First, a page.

• Essay On The Montgomery Bus Boycott

    493 Words  | 2 Pages

    1955, African Americans in Boston-Rouge boycott segregated city buses in 1953, and Rosa Parks refuses to give up her seat and was arrested in 1955.The Montgomery Bus Boycott (December 1, 1955-Decemeber 30, 1956) succeed because most of the people who rode the bus were African American and when the boycott happened, no one was hardly on the bus and they lost business. MLK and his followers had a ‘’peaceful’’ boycott without violence. Also, there were many people who had helped transfer the African American

  • Why Is The Montgomery Bus Boycott Important

    327 Words  | 2 Pages

    the civil rights era was the Montgomery bus boycott. That was when African Americans were being mistreated on the busses so they did not ride them. It was sparked by the arrest of Rosa Parks in December 1955. It was led by martin Luther King Jr. The Montgomery bus boycott was sparked by the arrest of Rosa Parks. Rosa Parks was an African American who rode the bus every day. After working all day she tried to ride the bus home. She went to the back of the bus and sat where the blacks were supposed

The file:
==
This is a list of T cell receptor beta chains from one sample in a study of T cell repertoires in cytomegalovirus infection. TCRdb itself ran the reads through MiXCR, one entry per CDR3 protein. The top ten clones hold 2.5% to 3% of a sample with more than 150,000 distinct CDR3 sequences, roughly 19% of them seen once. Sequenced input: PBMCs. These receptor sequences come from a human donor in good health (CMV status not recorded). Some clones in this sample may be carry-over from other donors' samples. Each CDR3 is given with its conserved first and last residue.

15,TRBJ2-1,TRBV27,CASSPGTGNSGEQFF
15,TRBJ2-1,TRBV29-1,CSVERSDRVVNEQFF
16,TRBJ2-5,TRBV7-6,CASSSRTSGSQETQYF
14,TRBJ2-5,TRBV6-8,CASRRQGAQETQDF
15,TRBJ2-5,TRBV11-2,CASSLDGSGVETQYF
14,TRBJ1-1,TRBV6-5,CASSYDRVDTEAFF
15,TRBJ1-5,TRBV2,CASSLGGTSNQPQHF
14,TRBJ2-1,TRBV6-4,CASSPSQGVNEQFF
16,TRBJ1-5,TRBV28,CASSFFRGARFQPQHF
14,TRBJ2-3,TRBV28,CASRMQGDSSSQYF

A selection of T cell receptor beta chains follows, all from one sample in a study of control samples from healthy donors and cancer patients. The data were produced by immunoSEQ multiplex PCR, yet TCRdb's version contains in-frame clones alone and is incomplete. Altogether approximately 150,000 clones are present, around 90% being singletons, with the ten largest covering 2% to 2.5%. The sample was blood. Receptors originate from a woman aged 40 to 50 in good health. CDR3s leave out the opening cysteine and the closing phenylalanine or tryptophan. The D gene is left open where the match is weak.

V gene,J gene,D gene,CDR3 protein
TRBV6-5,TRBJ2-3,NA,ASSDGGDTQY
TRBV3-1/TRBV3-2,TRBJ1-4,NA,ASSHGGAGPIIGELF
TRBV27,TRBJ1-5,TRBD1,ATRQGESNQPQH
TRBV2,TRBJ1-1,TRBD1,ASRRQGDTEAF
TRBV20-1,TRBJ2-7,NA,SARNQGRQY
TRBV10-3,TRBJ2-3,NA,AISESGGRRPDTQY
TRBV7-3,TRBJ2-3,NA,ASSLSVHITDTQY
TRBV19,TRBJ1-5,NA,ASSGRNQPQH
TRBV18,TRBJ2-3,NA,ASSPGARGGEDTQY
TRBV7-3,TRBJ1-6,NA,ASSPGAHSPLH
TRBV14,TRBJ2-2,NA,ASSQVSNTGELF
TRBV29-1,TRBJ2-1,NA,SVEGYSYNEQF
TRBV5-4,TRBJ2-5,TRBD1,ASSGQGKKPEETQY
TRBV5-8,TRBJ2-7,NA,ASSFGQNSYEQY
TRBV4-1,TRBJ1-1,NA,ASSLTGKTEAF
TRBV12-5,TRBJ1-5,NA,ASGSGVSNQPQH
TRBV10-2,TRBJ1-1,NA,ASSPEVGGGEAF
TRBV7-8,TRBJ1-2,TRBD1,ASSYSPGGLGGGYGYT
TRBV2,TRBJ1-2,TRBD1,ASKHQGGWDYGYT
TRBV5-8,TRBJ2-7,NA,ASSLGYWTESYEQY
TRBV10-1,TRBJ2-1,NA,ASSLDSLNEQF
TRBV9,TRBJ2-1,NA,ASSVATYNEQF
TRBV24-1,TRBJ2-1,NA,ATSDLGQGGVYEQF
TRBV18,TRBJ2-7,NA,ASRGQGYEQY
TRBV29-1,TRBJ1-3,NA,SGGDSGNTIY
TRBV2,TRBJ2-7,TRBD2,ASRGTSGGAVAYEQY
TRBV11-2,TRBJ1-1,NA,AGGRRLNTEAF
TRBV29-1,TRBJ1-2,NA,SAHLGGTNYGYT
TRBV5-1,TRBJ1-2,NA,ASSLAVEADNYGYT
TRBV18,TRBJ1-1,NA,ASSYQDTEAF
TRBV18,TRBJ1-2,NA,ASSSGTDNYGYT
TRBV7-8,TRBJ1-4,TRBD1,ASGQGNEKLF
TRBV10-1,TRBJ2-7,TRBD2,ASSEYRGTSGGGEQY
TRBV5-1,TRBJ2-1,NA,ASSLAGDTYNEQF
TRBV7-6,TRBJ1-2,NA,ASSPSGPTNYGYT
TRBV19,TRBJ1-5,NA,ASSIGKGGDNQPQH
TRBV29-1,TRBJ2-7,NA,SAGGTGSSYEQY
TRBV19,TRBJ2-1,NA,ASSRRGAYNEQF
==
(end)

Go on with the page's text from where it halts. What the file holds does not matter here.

• Montgomery Bus Boycott Dbq Essay

    902 Words  | 4 Pages

    The Montgomery Bus Boycott was a successful movement in the U.S. Civil Rights Movement. The protest was huge protest movement against racial segregation on the public transportation system in Montgomery, Alabama. Throughout the Civil Rights Movement African Americans fought to put an end to segregation and discrimination. They conducted peaceful, non-violent protests in attempt to reach their goal of ending segregation and discrimination. The Montgomery Bus Boycott was one of the most effective peaceful

  • Civil Disobedience: The Montgomery Bus Boycott

    1116 Words  | 5 Pages

    many forms, varying from boycotts to school walkouts. One of the most well known forms of civil disobedience in American history is the Montgomery Bus Boycott, taking place in a segregated Alabama. Rosa Parks, amongst dozens of other outspoken African Americans, led a movement in Montgomery which had tens of thousands of African Americans stop riding the bus. This event led to the creation of the MIA, or the Montgomery Improvement Association. This hurt the bussing companies but not the African Americans